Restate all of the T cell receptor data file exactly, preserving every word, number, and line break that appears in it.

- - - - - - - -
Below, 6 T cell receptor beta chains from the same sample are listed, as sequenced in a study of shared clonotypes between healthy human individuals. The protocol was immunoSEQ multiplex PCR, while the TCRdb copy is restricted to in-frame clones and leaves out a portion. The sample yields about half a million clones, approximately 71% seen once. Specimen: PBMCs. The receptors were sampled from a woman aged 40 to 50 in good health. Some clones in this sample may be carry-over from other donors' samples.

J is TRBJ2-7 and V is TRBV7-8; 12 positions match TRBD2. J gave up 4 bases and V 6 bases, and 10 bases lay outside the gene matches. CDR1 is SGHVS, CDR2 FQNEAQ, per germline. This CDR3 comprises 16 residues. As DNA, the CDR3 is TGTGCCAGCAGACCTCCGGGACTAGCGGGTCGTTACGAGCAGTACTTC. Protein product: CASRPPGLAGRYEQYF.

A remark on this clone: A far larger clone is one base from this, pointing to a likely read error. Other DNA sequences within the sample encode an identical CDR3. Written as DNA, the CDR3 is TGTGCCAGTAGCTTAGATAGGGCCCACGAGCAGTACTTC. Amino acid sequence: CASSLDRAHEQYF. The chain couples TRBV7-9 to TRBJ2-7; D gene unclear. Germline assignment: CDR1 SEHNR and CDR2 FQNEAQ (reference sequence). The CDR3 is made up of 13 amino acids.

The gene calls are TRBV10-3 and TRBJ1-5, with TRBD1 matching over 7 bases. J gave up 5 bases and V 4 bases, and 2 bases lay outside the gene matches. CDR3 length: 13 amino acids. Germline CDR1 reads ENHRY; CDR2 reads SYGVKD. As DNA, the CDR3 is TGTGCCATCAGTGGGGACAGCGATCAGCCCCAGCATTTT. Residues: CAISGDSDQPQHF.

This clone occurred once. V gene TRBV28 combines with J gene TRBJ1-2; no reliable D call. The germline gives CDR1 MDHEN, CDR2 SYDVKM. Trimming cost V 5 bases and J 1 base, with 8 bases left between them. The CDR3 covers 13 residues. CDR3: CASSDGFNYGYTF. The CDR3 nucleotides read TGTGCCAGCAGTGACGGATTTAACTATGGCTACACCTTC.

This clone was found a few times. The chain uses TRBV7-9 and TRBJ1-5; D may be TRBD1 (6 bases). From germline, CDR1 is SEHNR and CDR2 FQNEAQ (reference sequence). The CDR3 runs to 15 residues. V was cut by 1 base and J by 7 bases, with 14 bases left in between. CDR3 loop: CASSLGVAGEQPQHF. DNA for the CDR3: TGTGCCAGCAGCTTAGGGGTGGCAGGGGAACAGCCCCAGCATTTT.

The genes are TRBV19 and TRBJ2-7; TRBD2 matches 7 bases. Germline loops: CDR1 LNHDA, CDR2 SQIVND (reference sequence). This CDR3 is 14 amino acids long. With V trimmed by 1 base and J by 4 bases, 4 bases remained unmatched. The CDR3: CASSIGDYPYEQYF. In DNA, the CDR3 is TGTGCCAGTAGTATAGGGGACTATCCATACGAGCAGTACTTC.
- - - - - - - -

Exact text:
Below, 6 T cell receptor beta chains from the same sample are listed, as sequenced in a study of shared clonotypes between healthy human individuals. The protocol was immunoSEQ multiplex PCR, while the TCRdb copy is restricted to in-frame clones and leaves out a portion. The sample yields about half a million clones, approximately 71% seen once. Specimen: PBMCs. The receptors were sampled from a woman aged 40 to 50 in good health. Some clones in this sample may be carry-over from other donors' samples.

J is TRBJ2-7 and V is TRBV7-8; 12 positions match TRBD2. J gave up 4 bases and V 6 bases, and 10 bases lay outside the gene matches. CDR1 is SGHVS, CDR2 FQNEAQ, per germline. This CDR3 comprises 16 residues. As DNA, the CDR3 is TGTGCCAGCAGACCTCCGGGACTAGCGGGTCGTTACGAGCAGTACTTC. Protein product: CASRPPGLAGRYEQYF.

A remark on this clone: A far larger clone is one base from this, pointing to a likely read error. Other DNA sequences within the sample encode an identical CDR3. Written as DNA, the CDR3 is TGTGCCAGTAGCTTAGATAGGGCCCACGAGCAGTACTTC. Amino acid sequence: CASSLDRAHEQYF. The chain couples TRBV7-9 to TRBJ2-7; D gene unclear. Germline assignment: CDR1 SEHNR and CDR2 FQNEAQ (reference sequence). The CDR3 is made up of 13 amino acids.

The gene calls are TRBV10-3 and TRBJ1-5, with TRBD1 matching over 7 bases. J gave up 5 bases and V 4 bases, and 2 bases lay outside the gene matches. CDR3 length: 13 amino acids. Germline CDR1 reads ENHRY; CDR2 reads SYGVKD. As DNA, the CDR3 is TGTGCCATCAGTGGGGACAGCGATCAGCCCCAGCATTTT. Residues: CAISGDSDQPQHF.

This clone occurred once. V gene TRBV28 combines with J gene TRBJ1-2; no reliable D call. The germline gives CDR1 MDHEN, CDR2 SYDVKM. Trimming cost V 5 bases and J 1 base, with 8 bases left between them. The CDR3 covers 13 residues. CDR3: CASSDGFNYGYTF. The CDR3 nucleotides read TGTGCCAGCAGTGACGGATTTAACTATGGCTACACCTTC.

This clone was found a few times. The chain uses TRBV7-9 and TRBJ1-5; D may be TRBD1 (6 bases). From germline, CDR1 is SEHNR and CDR2 FQNEAQ (reference sequence). The CDR3 runs to 15 residues. V was cut by 1 base and J by 7 bases, with 14 bases left in between. CDR3 loop: CASSLGVAGEQPQHF. DNA for the CDR3: TGTGCCAGCAGCTTAGGGGTGGCAGGGGAACAGCCCCAGCATTTT.

The genes are TRBV19 and TRBJ2-7; TRBD2 matches 7 bases. Germline loops: CDR1 LNHDA, CDR2 SQIVND (reference sequence). This CDR3 is 14 amino acids long. With V trimmed by 1 base and J by 4 bases, 4 bases remained unmatched. The CDR3: CASSIGDYPYEQYF. In DNA, the CDR3 is TGTGCCAGTAGTATAGGGGACTATCCATACGAGCAGTACTTC.